April 7, 1908 (10th Parliament, 4th Session)


Mr. F. W.@

Peters, assistant freight traffic manager of the Canadian Pacific at Winnipeg, states that up to the end of October over 72,000 head of cattle had been shipped to Liverpool from western Canada, and he expected a further 10,000 head to be shipped that season. The freight rate on these cattle would be about 60 cents a hundred pounds in car lots from Winnipeg to Montreal. The rate from Calgary to Fort Churchill would be about the same as to Winnipeg, and the distance about equal, so that this 60 cents a hundred pounds could be saved to the shipper if he could put the cattle on board at Hudson bay, and he would also prevent the shrinkage which would otherwise occur, by reason of the additional rail journey from Winnipeg to Montreal.
Upon the 82,000 head of cattle shipped to Montreal from the west during the past sea-

son, the saving in freight alone, $6 a head, or in round figures $650,000, would be equal to about 20 per cent of the selling price.
That has reference to the saving in freight charges alone ; and it is said by experienced cattlemen that to these you can add $2 a head for the saving of shrinkage in the cattle from making the rail journey so much shorter.
We now come to the question of the land through which this railway will have to pass. Iu my speech of last session I went into this subject more fully than I propose to do to-day, because the character of the land is not something that has now to be proved, but is generally accepted. We have had expert evidence given on this subject before different committees of the House during this session and last session, and I think that not only to lion, members of this House but to the whole country it is no longer a debatable question whether or not the country through which it is proposed to build this railway is of such a nature that the railway is feasible. It is recognized to be a country through which the building of a railway would not be difficult. A great deal of the country is of limestone formation, which is the ideal kind of land upon which to lay rails. There is sufficient timber to furnish ties in abundance. And there are resources which would bring a great deal of profitable traffic to the railway. Besides the short distance over which a railway has to be constructed, 470 miles, surely justifies me in saying that the construction is from every point of view, feasible, and one which would bring such profit to the farmers of the Northwest Territories that there can be no excuse for delaying the work any longer.
I beg to refer to a document published by the Senate entitled ' Our Fertile North Lands.' On page 89 you will find particulars regarding the nature of the country. I have had the pleasure of discussing this question with different engineers who have been over that territory, and they tell me- especially Mr. Thibaudeau, an engineer who has recently been out there-that in every way it is an ideal country for railway building. There are great stretches in it of first-class argricultural land. For an extent of 200 miles north and south and an indefinite distance east and west there are great resources which would yield profitable traffic. There are timber, mineral and agricultural lands, and when we get to the bay itself we find good fisheries such as cod, salmon and lake trout. As regards Fort Churchill, it is one of the best natural harbours in the world. It is deep, well sheltered, easily kept open during nine months of the year, and there would be very little cost in fitting it up beyond the building of elevators and wharfs. On pages 45 and 46 of this book to which I have referred. I find that the writer, Mr. McKenna, quoting from Mr. Thibaudeau, thus describes some of the advantages of Fort Churchill harbour :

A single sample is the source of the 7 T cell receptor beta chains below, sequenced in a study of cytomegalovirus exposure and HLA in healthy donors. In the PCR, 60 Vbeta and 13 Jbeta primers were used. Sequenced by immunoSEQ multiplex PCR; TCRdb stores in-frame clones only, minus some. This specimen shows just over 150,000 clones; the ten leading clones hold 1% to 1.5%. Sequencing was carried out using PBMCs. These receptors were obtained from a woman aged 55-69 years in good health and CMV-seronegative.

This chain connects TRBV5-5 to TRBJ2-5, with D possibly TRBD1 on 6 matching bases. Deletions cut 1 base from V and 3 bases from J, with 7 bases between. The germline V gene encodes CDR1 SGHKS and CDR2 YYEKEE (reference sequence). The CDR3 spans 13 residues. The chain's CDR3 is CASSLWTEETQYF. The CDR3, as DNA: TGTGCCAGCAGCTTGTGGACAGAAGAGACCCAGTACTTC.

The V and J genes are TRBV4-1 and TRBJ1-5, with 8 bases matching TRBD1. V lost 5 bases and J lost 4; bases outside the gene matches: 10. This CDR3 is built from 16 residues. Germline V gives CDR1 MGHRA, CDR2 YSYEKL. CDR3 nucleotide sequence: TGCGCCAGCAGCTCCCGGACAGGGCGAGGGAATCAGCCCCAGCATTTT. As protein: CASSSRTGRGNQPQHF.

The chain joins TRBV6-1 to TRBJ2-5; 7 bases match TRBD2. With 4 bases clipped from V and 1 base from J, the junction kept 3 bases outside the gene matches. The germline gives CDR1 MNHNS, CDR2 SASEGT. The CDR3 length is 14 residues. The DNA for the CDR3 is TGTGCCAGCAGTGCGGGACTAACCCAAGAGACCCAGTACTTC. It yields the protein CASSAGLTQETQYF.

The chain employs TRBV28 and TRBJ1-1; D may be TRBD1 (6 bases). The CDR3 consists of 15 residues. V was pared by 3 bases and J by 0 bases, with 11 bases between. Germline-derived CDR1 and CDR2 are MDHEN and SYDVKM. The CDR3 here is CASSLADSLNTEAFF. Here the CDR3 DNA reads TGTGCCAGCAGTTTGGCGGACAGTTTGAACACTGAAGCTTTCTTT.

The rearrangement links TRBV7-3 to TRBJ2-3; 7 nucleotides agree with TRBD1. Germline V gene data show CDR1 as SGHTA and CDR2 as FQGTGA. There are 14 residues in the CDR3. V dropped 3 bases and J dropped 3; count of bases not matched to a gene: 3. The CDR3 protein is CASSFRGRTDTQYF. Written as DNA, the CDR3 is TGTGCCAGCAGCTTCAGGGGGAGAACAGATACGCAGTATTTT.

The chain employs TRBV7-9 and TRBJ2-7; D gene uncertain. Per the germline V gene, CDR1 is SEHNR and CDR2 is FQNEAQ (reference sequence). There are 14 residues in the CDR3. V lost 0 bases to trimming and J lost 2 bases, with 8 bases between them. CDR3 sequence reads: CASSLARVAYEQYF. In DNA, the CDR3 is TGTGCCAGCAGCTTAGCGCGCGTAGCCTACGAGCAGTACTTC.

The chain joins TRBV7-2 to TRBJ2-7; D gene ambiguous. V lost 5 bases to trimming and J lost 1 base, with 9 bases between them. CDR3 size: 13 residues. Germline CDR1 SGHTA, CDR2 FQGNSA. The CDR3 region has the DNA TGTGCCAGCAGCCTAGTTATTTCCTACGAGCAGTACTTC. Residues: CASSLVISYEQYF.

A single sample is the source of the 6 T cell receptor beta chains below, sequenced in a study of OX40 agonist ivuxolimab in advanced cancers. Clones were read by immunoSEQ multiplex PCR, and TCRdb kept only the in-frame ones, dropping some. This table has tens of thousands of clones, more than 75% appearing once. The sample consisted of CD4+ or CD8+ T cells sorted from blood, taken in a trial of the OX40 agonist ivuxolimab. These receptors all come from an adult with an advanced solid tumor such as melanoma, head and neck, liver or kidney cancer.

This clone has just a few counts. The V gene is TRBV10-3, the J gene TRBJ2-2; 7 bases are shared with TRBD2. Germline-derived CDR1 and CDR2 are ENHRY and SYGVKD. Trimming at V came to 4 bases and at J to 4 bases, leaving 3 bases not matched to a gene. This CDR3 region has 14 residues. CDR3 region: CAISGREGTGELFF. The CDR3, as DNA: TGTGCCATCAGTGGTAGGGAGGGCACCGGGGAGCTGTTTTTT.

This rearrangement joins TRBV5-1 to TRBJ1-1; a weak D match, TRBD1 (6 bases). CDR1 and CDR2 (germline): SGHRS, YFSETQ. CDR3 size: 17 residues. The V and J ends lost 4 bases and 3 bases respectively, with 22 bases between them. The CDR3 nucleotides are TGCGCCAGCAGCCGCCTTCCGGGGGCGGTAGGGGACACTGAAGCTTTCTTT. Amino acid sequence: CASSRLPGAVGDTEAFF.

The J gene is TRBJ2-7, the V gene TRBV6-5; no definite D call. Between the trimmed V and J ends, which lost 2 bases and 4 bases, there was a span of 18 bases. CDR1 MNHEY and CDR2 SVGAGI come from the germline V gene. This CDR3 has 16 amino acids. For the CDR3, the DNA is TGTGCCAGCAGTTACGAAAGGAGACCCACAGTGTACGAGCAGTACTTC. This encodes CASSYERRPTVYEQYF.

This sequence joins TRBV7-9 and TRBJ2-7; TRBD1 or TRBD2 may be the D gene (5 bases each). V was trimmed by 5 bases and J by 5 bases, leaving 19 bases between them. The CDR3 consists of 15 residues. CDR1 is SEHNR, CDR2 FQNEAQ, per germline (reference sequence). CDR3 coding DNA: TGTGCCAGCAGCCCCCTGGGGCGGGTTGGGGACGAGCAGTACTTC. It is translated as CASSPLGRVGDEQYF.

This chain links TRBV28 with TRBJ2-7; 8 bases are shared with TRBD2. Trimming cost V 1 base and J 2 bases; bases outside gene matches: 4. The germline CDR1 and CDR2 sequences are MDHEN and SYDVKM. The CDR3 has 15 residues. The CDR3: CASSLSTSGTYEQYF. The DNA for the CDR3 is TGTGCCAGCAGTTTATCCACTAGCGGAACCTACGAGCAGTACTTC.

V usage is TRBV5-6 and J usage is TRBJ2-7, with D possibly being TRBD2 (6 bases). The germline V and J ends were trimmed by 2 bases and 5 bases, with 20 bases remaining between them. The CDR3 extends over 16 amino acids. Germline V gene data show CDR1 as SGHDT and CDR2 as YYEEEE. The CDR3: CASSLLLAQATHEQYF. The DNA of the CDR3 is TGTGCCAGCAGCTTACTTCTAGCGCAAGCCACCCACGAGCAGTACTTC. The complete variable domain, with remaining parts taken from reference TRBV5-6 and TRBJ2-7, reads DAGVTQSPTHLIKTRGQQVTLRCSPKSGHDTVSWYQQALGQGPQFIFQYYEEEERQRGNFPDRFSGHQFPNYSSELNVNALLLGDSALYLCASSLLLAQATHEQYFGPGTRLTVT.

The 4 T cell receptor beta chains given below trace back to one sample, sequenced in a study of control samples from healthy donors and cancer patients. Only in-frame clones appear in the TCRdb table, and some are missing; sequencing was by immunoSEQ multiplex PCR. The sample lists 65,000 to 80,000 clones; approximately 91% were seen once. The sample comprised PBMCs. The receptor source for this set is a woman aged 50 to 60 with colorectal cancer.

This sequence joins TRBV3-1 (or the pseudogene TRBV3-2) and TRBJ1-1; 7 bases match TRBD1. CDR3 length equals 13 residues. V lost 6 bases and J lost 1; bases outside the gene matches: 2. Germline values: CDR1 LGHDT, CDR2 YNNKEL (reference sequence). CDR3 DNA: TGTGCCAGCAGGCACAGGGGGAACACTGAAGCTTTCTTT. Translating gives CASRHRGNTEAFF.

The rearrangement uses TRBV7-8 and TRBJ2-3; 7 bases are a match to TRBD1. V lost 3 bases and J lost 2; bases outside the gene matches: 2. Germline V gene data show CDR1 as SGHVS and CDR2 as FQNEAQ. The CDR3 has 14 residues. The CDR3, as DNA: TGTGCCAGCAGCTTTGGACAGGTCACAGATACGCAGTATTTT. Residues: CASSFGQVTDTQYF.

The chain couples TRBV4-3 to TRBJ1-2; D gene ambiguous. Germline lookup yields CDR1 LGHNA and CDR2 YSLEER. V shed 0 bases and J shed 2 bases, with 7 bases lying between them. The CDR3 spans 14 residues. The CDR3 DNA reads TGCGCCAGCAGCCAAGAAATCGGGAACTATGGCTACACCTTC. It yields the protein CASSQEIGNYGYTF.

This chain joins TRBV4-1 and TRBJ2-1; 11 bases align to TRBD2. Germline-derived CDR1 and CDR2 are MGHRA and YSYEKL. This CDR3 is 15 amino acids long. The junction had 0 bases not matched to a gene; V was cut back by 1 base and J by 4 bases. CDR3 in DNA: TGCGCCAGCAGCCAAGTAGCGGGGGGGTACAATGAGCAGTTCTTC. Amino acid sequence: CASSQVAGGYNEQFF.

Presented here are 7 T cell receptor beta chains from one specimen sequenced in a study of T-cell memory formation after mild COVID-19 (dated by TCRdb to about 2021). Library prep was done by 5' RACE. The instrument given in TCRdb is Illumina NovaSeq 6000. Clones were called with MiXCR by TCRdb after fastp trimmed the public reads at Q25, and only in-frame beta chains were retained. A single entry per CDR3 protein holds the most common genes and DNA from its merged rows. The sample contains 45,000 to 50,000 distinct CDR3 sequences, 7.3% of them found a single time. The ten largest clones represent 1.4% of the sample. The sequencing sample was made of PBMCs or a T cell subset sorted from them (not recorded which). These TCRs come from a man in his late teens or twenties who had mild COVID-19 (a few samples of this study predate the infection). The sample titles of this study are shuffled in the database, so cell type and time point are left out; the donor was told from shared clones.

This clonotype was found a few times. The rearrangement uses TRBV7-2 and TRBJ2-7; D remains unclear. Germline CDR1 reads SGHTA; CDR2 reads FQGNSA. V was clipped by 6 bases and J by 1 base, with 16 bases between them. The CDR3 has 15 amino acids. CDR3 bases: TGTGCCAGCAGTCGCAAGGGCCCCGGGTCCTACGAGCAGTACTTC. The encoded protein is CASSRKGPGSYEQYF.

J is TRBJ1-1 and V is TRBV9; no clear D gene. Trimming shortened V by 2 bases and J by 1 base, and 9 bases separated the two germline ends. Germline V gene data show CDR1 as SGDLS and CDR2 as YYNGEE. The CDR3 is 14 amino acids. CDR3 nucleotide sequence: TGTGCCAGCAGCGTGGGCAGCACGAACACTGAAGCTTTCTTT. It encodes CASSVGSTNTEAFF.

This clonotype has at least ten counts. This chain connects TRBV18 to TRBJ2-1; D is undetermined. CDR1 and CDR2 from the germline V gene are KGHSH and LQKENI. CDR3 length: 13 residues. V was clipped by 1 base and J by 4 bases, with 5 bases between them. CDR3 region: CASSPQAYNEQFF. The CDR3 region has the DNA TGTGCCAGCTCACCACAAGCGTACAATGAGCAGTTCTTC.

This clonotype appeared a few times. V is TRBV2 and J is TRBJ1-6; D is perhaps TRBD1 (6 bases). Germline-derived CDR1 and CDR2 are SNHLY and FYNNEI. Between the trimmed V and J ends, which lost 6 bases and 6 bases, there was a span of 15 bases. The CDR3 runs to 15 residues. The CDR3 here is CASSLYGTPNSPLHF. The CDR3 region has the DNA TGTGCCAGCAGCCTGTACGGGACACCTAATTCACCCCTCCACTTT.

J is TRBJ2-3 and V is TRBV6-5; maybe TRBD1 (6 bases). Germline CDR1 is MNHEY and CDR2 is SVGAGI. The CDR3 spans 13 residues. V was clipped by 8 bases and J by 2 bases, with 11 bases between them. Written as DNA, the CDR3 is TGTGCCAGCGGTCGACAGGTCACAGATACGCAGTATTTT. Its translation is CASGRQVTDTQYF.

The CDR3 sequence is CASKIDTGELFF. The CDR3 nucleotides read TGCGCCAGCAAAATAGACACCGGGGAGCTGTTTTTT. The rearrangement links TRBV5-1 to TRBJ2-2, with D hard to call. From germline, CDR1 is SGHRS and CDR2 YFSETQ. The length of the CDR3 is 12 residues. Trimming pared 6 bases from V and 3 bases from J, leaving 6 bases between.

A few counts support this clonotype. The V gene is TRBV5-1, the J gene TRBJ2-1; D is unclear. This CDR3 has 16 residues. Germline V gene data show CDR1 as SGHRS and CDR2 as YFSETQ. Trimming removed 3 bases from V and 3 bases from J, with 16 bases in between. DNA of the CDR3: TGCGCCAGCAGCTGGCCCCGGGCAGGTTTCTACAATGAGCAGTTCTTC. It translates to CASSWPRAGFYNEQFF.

It can be kept open all the year by the employment of ice-breakers. Last year, 1906, the harbour closed between December 5 and December 10. The conditions in January, 1907, were as follows: In the bay at Fort Chuchill the ice was II inches thick. It extended for a third of a mile from the shore into the bay. Ice was much thinner in the bay than in the harbour. There was some floating ice about a quarter of a mile from the edge of the bay ice. This is sent in by a northerly wind; should the prevailing winds blow from any other direction, there^ would be no floating ice. Beyond this floating ice there was clear open water straight away into the bay and beyond. This was the general condition up to and including January 2, 1907. An icebreaker similar to either the north or south now in use between Quebec and Levis would, by making two trips a week, keep the harbour open the year round.